Snip, Snip: AP Cleans Up Slain Hamas Member Osaid Rimawi

The Associated Press prides itself on “expand[ing] the reach of factual reporting,” but that reach has its clear limits. Today’s 1200-word feature on the overnight Jan. 5 fatal shooting of Palestinian Osaid Rimawi once again demonstrates the boundaries of AP’s commitment to “advancing the power of facts” (“Video appears to show the Israeli army shot 3 Palestinians, killing 1, without provocation“).

About 17-year-old Osaid Rimawi, described as “a high school student studying to become a barber,” AP’s Julia Frankel reported: “Security camera video from a West Bank village shows a young man standing in a central square when he is suddenly shot and drops to the ground.”

Frankel recounted that, according to a witness, Rimawi had gathered cardboard boxes and scraps of paper and was preparing to light them to keep warm when Israeli troops shot him dead, unprovoked. He slipped something into his pocket right before he was shot dead. His brother later found Osaid had been carrying a lighter, 20 shekels, and a pack of cigarettes in his pocket when he died. His brothers Mohammed and Nader, who were also wounded in the shooting, normally work in a factory, packaging prepared salads. They will not be able to work until they can walk again.

Indeed, Frankel provides an abundance of details and facts in her 1200 investigative piece. 

But it’s more what Frankel neglects to report which exposes the AP’s curbed commitment to factual reporting. At no point does the long, in-depth investigative piece share with readers that the aspiring young barber already had some beyond-his-years experience under his belt: he was a member of Hamas, a designated terror organization which just three months ago carried out one of the worst massacres in recent history with thousands of barbaric atrocities targeting civilians, including women, children, people with special needs, and the elderly.

While Frankel seemingly left no stone unturned analyzing both video of the fatal incident obtained from a nearby smoke shop along with social media postings about the deadly shooting, she completely ignored AP’s own photographs from Osaid Rimawi’s funeral. Those photographs show Rimawi’s body decked out with a Hamas headband adorning his head, testifying to his affiliation in the designated terror organization.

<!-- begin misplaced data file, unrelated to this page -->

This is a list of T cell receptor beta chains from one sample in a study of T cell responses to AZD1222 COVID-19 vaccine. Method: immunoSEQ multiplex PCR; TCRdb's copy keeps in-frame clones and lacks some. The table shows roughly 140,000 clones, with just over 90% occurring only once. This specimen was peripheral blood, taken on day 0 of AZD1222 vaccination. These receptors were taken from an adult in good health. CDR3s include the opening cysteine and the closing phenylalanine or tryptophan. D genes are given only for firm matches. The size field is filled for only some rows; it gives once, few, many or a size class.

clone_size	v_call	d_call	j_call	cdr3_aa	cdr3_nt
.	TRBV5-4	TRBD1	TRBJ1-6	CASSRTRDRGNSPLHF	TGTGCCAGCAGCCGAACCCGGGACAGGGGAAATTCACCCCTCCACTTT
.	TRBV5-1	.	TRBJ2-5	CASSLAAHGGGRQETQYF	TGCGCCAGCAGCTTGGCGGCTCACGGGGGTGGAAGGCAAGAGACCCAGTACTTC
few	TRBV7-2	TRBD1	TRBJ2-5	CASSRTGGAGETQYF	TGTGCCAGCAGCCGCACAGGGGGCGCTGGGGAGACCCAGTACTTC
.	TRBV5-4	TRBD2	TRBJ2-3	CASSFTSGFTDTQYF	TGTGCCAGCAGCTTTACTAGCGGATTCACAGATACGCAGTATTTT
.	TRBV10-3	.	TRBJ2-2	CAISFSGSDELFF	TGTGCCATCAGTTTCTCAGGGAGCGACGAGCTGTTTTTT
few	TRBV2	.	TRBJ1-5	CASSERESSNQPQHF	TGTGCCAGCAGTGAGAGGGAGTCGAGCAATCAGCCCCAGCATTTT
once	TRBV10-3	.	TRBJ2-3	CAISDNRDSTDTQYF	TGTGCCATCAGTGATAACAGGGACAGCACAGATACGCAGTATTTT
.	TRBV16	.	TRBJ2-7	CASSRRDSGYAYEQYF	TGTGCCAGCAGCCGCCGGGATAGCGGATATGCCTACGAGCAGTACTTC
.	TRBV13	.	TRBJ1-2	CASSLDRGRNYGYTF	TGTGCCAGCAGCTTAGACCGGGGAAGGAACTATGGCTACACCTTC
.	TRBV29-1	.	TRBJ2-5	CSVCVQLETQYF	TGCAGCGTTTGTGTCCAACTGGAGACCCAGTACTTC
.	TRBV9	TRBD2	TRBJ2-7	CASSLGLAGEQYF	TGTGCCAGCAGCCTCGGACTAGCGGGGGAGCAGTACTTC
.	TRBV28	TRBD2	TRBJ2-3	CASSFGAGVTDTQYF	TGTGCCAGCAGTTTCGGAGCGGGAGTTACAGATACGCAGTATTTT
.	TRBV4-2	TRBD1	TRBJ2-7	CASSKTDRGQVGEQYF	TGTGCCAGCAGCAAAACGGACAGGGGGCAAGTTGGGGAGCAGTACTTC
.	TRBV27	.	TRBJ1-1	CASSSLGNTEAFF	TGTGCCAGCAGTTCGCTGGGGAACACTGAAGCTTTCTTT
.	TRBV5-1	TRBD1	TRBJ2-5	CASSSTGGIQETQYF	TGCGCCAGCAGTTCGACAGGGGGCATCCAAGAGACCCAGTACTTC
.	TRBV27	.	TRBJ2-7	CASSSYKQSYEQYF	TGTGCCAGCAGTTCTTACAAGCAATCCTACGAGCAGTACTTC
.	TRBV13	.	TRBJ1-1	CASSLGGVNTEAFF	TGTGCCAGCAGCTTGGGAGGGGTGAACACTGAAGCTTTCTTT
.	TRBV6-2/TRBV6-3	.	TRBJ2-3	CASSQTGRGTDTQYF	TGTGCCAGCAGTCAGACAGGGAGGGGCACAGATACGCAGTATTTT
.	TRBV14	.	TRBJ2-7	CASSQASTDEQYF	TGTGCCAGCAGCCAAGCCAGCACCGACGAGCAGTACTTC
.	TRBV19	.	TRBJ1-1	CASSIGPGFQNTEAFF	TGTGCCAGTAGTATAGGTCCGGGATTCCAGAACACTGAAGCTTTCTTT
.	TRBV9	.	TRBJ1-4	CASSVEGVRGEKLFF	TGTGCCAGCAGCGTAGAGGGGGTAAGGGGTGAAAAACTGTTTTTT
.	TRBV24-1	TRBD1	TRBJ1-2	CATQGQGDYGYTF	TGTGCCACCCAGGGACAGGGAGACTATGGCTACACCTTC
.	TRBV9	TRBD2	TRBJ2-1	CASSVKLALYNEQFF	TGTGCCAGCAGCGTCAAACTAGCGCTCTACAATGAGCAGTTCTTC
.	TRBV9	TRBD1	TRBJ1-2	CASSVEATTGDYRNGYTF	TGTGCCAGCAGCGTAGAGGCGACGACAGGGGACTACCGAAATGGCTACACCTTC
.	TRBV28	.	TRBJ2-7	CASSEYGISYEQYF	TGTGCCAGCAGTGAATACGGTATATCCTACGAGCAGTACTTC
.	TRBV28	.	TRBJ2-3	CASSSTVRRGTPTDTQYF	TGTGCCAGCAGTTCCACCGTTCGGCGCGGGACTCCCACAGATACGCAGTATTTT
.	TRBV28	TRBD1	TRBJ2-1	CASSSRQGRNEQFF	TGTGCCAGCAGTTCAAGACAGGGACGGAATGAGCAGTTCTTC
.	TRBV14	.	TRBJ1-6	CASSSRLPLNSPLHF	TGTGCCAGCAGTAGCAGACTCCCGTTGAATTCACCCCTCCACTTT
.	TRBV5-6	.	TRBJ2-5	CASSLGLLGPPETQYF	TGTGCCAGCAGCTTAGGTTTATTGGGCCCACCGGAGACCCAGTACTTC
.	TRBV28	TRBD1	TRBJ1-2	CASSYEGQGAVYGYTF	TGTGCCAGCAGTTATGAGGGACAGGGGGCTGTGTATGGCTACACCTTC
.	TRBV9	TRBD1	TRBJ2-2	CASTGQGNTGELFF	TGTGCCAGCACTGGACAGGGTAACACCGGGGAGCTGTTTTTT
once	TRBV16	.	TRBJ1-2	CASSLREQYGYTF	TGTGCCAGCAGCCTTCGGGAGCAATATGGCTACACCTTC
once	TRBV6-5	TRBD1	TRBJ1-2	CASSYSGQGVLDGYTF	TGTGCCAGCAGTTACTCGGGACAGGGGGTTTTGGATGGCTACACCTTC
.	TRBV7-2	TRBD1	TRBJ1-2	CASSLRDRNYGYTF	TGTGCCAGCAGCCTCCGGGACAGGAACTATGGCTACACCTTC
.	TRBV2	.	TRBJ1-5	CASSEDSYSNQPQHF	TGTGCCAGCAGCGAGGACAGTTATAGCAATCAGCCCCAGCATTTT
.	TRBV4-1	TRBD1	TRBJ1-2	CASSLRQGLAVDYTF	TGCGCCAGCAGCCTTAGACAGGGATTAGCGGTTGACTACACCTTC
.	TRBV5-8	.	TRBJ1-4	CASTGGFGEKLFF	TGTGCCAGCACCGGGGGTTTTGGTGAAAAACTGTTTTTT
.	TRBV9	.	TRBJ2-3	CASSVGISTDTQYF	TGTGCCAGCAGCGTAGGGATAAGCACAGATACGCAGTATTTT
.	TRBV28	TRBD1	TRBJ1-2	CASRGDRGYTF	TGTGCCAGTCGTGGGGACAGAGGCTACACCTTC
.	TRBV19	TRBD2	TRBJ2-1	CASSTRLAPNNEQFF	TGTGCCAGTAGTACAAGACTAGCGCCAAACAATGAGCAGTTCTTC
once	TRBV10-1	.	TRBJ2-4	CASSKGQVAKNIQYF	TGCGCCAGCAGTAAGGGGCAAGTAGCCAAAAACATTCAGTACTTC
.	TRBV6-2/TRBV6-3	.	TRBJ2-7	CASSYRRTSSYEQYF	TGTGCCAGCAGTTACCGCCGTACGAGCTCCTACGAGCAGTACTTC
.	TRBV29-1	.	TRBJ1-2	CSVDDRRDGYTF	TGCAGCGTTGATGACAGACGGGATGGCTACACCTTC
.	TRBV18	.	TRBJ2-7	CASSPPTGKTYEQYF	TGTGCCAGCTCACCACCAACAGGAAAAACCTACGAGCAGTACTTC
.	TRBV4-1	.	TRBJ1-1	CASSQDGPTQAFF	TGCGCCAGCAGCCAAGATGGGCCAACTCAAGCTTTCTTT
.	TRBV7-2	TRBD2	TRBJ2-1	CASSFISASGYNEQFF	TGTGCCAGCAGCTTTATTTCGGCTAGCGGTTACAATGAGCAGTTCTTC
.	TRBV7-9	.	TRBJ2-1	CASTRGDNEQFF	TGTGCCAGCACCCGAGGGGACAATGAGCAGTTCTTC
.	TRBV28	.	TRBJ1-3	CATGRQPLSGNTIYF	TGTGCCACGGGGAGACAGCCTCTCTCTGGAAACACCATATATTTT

Notably, AP’s devotion to expanding the reach of factual reporting stops at the factual description of Hamas as a designated terror organization. Its style guide encourages its reporters to refrain from calling the Oct. 7 massacre terrorism, and from referring to Hamas as terrorists, directives which have prompted a bipartisan congressional rebuke.

But in this story, Frankel doesn’t even share that Rimawi was a Hamas “militant,” as AP urges its writers to whitewash. She “cleaned up” the Hamas terrorist, presenting him as nothing more than an uninvolved high school student with dreams of being a barber. His affiliation with the terror organization is highly relevant to any factual reporting of his death given that it casts doubt on Frankel’s carefully constructed narrative of Rimawi’s innocence in the allegedly unprovoked shooting.

Indeed, in the accompanying video, AP goes all the way with its “unprovoked” allegation, stating the unproven scenario as fact without any kind of qualification (1:59 into the video): 

The unprovoked shooting is part of a pattern Palestinians say has worsened since the outbreak of the Israel-Hamas war in Gaza three months ago.

Thus, instead of expanding the reach of factual reporting, AP expands the definition of factual reporting to include unproven suppositions.

Indeed, the “unprovoked shooting” was not the only time today in which AP repackaged unfounded assumptions as fact. In a separate Associated Press article today, veteran reporter Edith M. Lederer alleges (“US defends its veto of call for Gaza cease-fire while Palestinians and others demand fighting stop“):

As a sign of the growing division among Jews over the war, three dozen rabbis from the group Rabbis 4 Ceasefire came to the U.N. as tourists to protest Israel’s offensive in Gaza.

What evidence is there of “growing division among Jews over the war?” While there is often an unfortunate media impulse to disproportionately highlight loud tiny minorities, polling data indicates overwhelming Jewish unity in support of Israel’s ground operation. As Jewish Insider recently reported (“Poll: Overwhelming majority of American Jews support Israel’s fight against Hamas”):

American Jews are overwhelmingly united in support of Israel continuing its ground operation in Gaza and also approve of President Joe Biden’s response to the war, according to a new survey commissioned by the Israel on Campus Coalition. 

The poll, conducted by Schoen Cooperman Research (SCR), found that 81% of American Jews support Israel continuing its military operation to “recover all Israeli hostages and remove Hamas from power.” Only 12% of respondents said they preferred “an immediate ceasefire to save Palestinian lives, even if that means “Israeli hostages aren’t recovered and Hamas remains in power.”

Unless there are two polls taken at different times to demonstrate the alleged “growing division among Jews over the war,” factual reporting requires a correction. Moreover, absent such substantiation, factual reporting dictates noting that the radical fringe Rabbis 4 Ceasefire represents no one beyond their miniscule membership.

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